Here we are, at the end of week 2 of the Ultimate 2010s Blogathon. Today we are joined by Curt from The Hypersonic55’s Realm of Reviews and Other Stuff. Curt hosts the Film Focus podcast, which I have been lucky enough to have been a guest on several occasions. He talks about all kind of film related topics on his podcast from film reviews to soundtrack discussions to best of lists. If you like cinema, chances are he has an episode for you. Go give it a listen once you finish here. For the blogathon, Curt reviews the latest and final entry in the Ip Man series, aptly titled Ip Man 4: The Finale.
Good day to you ladies and gentlemen, today I wanted to share with you my entry for this blogathon and one of my favourite films in recent times; Ip Man 4: The Finale.
So this is the fourth and final entry in this series of films based on the real life Wing Chun grandmaster that taught Bruce Lee. In this film, the story focuses on Ip Man’s journey to America to not only find a school for his son but also check in on his former student Bruce Lee who has caused issues with other martial arts practitioners because he’s opened up his own school. While over there Ip Man witnesses the friction in not only within the Asian martial arts community but also their relationship with white people. And due to a series of escalated incidents Ip Man finds himself stepping another situation where he must use his skills to not only help his fellow people but also fight in the name of justice.
I love the story for this film, it’s consistent in tone and the themes of the previous films when it comes to prejudice, exclusivity, standing up to injustice and spreading the joy and positivity of martial arts to everyone. There’s also a little more drama and melancholic tone to this film as Ip Man deals with some personal issues and the strained relationship with his son. That being said there are moments of humour sprinkled without which is utilised very well. Though it’s a little over dramatized, the story still executes the emotional impact and by the end, there’s a beautiful sense of finality to the film.
The cast was also fantastic. Donnie Yen returns as Ip Man and is still incredible. Beyond being able to kick ass with style, speed and precision, he really acts the hell out of this role demonstrating a range of emotions in a reserved manner primarily through facial expressions and calm tone of voice. It was also great to see Kent Cheng return as Ip Man’s friend Fat Bo. Wu Yue was great as Wan Zong-hua chairman of the Chinese Benevolent Association. His daughter, Yonah played by Vanda Margraf was also quite fun and endearing. I also liked Vanness Wu as Hartman Wu. And then there’s Danny Chan as Bruce Lee was damn good, I’ve seen quite a few actors portray Bruce, but this guy was probably the most convincing not only in terms of personality and look, but with the fighting technique and movements. And Scott Adkins as the main antagonist Barton Geddes was great. While his character was a little over the top, he was a compelling villain due to his appearance, intense and mean personality and physical prowess. I think Adkins should play more villains in films as he has a knack for it.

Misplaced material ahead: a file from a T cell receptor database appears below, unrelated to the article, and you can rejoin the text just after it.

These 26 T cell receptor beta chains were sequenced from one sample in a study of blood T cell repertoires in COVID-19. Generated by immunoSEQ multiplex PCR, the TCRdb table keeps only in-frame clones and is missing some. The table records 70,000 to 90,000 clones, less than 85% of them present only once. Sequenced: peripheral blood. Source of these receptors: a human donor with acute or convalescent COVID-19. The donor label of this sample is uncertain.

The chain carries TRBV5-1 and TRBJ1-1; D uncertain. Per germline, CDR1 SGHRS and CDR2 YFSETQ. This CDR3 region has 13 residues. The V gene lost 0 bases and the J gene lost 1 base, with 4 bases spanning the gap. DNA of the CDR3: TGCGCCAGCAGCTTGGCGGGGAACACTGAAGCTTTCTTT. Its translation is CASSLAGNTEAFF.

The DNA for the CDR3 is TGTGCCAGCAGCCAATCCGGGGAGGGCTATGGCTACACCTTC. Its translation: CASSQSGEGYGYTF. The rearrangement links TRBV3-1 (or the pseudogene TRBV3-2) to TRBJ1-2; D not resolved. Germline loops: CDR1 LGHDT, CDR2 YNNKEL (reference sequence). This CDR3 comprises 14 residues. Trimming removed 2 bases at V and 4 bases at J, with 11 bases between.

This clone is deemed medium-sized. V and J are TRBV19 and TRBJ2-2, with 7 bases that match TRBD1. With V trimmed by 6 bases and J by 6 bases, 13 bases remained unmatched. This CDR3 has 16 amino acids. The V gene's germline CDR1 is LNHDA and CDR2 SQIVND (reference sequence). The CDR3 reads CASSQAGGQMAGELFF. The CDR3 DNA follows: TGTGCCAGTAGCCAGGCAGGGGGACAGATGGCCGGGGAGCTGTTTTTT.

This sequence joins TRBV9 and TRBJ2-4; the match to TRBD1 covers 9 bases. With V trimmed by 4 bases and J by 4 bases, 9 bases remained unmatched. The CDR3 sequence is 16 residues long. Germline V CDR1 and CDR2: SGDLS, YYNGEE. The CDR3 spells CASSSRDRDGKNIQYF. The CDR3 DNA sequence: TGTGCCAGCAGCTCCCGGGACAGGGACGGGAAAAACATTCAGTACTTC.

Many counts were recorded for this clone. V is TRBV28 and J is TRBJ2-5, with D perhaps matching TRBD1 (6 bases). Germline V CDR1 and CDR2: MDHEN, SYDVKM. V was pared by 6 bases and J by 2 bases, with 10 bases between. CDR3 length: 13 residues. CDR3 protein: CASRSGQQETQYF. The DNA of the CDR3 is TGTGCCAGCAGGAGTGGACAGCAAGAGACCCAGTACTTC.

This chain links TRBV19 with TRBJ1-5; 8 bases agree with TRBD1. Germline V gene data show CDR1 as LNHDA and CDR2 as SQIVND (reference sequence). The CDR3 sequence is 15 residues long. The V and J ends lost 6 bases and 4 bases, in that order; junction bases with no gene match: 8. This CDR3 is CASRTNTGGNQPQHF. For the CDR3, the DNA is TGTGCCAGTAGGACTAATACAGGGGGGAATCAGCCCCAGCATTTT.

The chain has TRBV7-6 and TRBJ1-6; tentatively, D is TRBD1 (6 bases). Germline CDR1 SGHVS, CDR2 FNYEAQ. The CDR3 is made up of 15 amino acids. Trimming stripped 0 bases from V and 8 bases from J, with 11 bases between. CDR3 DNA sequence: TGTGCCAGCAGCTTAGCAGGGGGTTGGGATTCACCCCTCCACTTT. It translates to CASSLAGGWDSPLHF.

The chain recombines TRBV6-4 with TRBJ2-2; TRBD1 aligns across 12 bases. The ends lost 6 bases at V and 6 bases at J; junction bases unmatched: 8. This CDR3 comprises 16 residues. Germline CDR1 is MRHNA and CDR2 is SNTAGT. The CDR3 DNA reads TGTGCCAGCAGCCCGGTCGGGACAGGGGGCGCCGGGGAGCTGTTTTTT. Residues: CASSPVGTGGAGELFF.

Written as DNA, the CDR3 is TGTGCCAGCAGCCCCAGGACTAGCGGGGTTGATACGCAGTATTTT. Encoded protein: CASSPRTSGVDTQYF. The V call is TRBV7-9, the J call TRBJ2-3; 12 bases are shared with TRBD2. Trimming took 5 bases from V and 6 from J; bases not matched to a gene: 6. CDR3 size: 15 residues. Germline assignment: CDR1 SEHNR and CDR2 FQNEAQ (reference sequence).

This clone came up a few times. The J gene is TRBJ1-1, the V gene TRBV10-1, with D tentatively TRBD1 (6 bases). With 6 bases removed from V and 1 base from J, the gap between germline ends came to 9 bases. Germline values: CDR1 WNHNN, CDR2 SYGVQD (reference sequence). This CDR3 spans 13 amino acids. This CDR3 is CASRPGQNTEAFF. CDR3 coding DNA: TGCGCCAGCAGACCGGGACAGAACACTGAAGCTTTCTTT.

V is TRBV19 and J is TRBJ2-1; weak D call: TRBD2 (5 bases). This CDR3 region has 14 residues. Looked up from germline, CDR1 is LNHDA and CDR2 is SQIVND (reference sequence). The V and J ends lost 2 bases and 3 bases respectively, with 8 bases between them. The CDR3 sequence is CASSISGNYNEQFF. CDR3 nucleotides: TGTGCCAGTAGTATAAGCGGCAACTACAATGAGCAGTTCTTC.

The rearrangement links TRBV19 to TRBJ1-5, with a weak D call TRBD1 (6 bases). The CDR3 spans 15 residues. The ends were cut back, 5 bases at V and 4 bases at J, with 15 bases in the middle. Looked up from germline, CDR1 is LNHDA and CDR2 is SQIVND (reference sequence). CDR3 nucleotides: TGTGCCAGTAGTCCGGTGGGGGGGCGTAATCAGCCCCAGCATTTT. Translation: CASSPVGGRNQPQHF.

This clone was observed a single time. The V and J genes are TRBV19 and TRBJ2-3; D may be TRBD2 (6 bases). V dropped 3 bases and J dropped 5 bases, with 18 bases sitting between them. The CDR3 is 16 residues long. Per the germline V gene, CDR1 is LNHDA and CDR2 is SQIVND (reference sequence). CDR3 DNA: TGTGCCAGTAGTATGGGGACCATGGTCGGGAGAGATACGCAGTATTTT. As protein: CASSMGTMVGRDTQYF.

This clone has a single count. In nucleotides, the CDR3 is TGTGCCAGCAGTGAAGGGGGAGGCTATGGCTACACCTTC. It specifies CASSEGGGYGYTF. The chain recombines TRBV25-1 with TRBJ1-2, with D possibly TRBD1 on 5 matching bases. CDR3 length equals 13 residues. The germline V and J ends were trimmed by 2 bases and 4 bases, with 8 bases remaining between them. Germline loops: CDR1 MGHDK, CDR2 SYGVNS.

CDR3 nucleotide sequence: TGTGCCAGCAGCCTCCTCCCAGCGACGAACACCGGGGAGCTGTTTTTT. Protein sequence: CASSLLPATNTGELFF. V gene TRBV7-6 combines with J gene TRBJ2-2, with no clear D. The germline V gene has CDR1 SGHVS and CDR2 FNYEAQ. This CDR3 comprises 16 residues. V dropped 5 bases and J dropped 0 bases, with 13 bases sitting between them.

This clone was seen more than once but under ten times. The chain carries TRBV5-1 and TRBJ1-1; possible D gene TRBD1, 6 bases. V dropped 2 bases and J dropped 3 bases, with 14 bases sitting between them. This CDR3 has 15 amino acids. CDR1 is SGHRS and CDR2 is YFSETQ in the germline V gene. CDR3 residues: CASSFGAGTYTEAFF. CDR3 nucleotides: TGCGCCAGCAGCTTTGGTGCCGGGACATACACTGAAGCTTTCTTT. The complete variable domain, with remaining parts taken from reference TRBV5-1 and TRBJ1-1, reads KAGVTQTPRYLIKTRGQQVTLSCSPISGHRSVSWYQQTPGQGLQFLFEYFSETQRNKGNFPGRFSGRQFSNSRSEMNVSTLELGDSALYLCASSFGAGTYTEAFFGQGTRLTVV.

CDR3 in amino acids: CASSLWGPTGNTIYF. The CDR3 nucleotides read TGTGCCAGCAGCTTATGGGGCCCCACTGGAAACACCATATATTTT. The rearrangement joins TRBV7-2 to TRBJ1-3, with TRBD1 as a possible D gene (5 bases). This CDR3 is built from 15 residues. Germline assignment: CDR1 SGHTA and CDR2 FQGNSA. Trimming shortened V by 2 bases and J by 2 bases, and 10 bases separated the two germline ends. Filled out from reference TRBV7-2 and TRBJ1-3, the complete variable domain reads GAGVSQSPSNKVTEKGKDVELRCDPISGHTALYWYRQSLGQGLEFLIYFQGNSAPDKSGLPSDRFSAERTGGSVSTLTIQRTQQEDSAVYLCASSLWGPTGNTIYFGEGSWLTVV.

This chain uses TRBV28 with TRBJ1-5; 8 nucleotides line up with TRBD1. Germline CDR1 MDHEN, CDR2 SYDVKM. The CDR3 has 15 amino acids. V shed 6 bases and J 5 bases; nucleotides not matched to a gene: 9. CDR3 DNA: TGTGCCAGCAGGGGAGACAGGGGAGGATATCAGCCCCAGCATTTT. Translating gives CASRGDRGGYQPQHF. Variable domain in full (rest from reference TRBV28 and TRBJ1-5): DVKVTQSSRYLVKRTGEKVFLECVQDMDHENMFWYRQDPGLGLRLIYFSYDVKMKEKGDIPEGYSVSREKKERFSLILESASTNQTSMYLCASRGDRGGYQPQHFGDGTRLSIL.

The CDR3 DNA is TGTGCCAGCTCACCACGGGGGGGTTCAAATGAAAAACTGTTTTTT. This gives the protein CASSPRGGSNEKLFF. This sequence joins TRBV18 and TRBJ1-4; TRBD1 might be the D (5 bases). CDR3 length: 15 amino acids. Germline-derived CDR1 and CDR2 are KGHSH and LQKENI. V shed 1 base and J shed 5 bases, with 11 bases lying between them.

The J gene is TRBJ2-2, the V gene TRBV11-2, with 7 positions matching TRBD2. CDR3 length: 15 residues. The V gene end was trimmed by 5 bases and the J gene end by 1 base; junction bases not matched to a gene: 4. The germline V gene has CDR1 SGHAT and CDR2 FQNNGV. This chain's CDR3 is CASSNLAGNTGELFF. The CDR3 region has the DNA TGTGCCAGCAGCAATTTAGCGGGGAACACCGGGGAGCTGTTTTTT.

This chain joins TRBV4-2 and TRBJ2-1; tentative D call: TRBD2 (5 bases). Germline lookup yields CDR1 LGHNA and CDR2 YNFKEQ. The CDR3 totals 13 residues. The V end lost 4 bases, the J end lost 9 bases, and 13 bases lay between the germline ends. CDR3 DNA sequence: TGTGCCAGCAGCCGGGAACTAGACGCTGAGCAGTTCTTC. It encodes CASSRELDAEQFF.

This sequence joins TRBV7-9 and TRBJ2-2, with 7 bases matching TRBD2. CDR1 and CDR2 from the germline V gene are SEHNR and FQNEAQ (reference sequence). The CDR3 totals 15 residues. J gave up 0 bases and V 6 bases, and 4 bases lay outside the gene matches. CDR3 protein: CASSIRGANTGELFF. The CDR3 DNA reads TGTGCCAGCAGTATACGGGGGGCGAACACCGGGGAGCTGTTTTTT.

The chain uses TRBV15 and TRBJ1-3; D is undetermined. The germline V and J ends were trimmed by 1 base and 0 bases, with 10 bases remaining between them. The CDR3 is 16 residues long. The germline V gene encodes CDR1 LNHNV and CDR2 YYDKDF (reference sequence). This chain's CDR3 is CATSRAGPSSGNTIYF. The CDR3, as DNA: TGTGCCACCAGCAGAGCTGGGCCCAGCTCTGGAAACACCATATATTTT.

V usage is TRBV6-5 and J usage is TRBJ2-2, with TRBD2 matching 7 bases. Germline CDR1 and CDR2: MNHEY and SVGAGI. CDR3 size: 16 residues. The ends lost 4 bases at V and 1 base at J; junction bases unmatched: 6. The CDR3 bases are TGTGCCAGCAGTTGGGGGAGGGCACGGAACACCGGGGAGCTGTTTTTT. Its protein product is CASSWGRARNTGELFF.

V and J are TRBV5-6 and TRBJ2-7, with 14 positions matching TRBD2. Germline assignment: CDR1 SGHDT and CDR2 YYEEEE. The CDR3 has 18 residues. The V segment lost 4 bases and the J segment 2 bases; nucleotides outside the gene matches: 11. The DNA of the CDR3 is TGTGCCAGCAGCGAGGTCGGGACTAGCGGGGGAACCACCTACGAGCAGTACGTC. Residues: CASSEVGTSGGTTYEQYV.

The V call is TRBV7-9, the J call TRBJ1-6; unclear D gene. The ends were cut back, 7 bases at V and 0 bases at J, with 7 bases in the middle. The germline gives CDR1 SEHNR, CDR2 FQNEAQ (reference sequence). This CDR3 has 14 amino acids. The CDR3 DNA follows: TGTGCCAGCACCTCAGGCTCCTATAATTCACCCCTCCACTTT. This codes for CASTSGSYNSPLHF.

When it comes to the presentation it’s great. Visually the film is very impressive and the way it presents the action is nothing short of spectacular. The Ip Man films have all brought an incredible sense of power, intensity and intricacy to the fight sequences and Ip Man 4 have some of the best yet. All of the fights are meticulously designed, make great use of their surroundings and have a wonderful balance between realism and the theatrical which makes the fights feel entertaining and larger than life but not too far for it to not be engaging. Everyone strikes with purpose, each punch and kick has impact and because of the fight choreography and sound effects, you feel the crunch. Also, there are several martial artists with different styles that fight each other and to see those styles clash is so cool and captivating. It’s breathtaking. And the music is once again handled by Kenji Kawai and his work is still great. He borrows themes from the previous films, but he also composes new pieces which amplifies everything on-screen and really emphasizes the emotional scenes.
In the end, Ip Man 4 is another incredible entry in this series and is arguably the best in the series with a great central performance from Donnie Yen, a great story and wonderfully choreographed fight scenes. If you’re a fan of martial arts films you owe to yourself to check this film out.
If you’ve missed any of the blogathon entries, you can find a list of them all here.